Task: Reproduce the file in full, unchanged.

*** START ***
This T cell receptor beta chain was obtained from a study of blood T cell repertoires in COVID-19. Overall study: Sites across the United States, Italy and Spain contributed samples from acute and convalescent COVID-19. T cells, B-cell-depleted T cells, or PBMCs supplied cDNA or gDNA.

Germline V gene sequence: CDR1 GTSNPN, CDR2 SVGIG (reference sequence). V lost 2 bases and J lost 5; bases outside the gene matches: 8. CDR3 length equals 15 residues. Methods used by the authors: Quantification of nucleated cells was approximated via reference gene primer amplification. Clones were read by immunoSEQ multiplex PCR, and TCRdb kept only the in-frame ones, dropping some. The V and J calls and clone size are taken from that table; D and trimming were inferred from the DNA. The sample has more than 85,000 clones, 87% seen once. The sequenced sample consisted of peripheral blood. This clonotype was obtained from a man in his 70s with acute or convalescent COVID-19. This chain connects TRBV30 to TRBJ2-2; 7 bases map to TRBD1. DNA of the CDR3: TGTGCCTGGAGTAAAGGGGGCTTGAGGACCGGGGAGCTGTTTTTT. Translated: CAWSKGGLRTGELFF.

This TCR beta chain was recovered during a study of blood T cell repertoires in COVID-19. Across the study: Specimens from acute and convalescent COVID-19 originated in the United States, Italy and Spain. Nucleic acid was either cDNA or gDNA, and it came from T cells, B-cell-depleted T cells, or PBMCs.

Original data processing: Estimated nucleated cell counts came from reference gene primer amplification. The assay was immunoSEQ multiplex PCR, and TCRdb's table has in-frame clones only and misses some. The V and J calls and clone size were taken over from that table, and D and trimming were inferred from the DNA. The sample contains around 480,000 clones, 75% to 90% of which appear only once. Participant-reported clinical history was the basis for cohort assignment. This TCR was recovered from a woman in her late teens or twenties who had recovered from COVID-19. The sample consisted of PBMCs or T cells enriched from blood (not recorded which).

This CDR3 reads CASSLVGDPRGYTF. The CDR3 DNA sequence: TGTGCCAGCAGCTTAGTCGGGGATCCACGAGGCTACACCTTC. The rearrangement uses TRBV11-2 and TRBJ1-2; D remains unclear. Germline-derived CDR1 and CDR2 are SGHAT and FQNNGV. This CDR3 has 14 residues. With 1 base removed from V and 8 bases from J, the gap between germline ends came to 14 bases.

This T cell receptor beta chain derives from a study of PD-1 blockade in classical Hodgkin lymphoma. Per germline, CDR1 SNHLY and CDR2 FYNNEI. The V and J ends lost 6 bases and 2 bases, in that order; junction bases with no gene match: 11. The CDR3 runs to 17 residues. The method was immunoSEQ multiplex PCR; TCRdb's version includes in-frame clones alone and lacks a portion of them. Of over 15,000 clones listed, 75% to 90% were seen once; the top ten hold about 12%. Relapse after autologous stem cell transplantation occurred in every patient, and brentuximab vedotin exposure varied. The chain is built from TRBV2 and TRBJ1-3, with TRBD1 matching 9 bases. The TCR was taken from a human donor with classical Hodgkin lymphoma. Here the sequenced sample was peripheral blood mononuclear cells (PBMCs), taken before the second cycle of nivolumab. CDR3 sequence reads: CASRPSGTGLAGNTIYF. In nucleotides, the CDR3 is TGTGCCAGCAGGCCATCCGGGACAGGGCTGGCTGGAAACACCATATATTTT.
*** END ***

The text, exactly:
This T cell receptor beta chain was obtained from a study of blood T cell repertoires in COVID-19. Overall study: Sites across the United States, Italy and Spain contributed samples from acute and convalescent COVID-19. T cells, B-cell-depleted T cells, or PBMCs supplied cDNA or gDNA.

Germline V gene sequence: CDR1 GTSNPN, CDR2 SVGIG (reference sequence). V lost 2 bases and J lost 5; bases outside the gene matches: 8. CDR3 length equals 15 residues. Methods used by the authors: Quantification of nucleated cells was approximated via reference gene primer amplification. Clones were read by immunoSEQ multiplex PCR, and TCRdb kept only the in-frame ones, dropping some. The V and J calls and clone size are taken from that table; D and trimming were inferred from the DNA. The sample has more than 85,000 clones, 87% seen once. The sequenced sample consisted of peripheral blood. This clonotype was obtained from a man in his 70s with acute or convalescent COVID-19. This chain connects TRBV30 to TRBJ2-2; 7 bases map to TRBD1. DNA of the CDR3: TGTGCCTGGAGTAAAGGGGGCTTGAGGACCGGGGAGCTGTTTTTT. Translated: CAWSKGGLRTGELFF.

This TCR beta chain was recovered during a study of blood T cell repertoires in COVID-19. Across the study: Specimens from acute and convalescent COVID-19 originated in the United States, Italy and Spain. Nucleic acid was either cDNA or gDNA, and it came from T cells, B-cell-depleted T cells, or PBMCs.

Original data processing: Estimated nucleated cell counts came from reference gene primer amplification. The assay was immunoSEQ multiplex PCR, and TCRdb's table has in-frame clones only and misses some. The V and J calls and clone size were taken over from that table, and D and trimming were inferred from the DNA. The sample contains around 480,000 clones, 75% to 90% of which appear only once. Participant-reported clinical history was the basis for cohort assignment. This TCR was recovered from a woman in her late teens or twenties who had recovered from COVID-19. The sample consisted of PBMCs or T cells enriched from blood (not recorded which).

This CDR3 reads CASSLVGDPRGYTF. The CDR3 DNA sequence: TGTGCCAGCAGCTTAGTCGGGGATCCACGAGGCTACACCTTC. The rearrangement uses TRBV11-2 and TRBJ1-2; D remains unclear. Germline-derived CDR1 and CDR2 are SGHAT and FQNNGV. This CDR3 has 14 residues. With 1 base removed from V and 8 bases from J, the gap between germline ends came to 14 bases.

This T cell receptor beta chain derives from a study of PD-1 blockade in classical Hodgkin lymphoma. Per germline, CDR1 SNHLY and CDR2 FYNNEI. The V and J ends lost 6 bases and 2 bases, in that order; junction bases with no gene match: 11. The CDR3 runs to 17 residues. The method was immunoSEQ multiplex PCR; TCRdb's version includes in-frame clones alone and lacks a portion of them. Of over 15,000 clones listed, 75% to 90% were seen once; the top ten hold about 12%. Relapse after autologous stem cell transplantation occurred in every patient, and brentuximab vedotin exposure varied. The chain is built from TRBV2 and TRBJ1-3, with TRBD1 matching 9 bases. The TCR was taken from a human donor with classical Hodgkin lymphoma. Here the sequenced sample was peripheral blood mononuclear cells (PBMCs), taken before the second cycle of nivolumab. CDR3 sequence reads: CASRPSGTGLAGNTIYF. In nucleotides, the CDR3 is TGTGCCAGCAGGCCATCCGGGACAGGGCTGGCTGGAAACACCATATATTTT.